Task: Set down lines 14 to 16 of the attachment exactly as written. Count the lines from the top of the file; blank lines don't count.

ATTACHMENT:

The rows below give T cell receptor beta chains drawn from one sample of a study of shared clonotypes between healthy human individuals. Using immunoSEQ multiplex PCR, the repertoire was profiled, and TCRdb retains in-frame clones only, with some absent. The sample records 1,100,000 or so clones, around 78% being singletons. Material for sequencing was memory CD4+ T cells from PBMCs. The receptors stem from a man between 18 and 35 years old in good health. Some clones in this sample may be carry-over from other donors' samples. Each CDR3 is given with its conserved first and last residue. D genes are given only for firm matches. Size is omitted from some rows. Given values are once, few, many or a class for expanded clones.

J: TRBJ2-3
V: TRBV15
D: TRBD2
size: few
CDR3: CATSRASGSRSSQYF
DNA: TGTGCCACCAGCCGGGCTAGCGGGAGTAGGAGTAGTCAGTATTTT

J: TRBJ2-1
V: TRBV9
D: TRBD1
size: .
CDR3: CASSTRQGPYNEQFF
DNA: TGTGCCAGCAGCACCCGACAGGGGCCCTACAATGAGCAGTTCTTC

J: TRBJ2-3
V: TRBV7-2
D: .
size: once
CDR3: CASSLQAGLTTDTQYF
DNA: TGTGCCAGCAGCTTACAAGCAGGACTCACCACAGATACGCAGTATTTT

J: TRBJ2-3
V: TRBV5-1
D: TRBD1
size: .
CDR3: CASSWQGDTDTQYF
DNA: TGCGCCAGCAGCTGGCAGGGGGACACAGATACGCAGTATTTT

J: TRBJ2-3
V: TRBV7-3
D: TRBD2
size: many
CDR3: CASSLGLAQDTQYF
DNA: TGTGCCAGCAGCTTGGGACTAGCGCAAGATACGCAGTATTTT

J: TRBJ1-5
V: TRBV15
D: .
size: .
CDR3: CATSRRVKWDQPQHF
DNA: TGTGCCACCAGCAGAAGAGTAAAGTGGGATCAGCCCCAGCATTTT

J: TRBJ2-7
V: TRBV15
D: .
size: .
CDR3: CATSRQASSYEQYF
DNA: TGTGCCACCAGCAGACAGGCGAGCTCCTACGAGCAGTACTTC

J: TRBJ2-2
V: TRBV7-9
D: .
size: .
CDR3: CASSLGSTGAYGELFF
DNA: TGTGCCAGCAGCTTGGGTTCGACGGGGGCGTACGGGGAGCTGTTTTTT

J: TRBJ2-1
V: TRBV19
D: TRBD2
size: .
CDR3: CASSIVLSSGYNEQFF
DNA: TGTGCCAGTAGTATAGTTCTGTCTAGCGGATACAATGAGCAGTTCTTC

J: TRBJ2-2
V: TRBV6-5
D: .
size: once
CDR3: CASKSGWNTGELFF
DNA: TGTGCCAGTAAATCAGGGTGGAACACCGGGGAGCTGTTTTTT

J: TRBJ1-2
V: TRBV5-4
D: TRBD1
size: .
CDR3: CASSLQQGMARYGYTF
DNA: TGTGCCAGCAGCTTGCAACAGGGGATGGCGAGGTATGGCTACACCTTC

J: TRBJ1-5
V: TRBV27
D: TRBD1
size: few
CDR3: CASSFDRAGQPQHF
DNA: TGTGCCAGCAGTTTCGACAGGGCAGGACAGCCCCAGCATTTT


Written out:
J: TRBJ2-3
V: TRBV7-2
D: .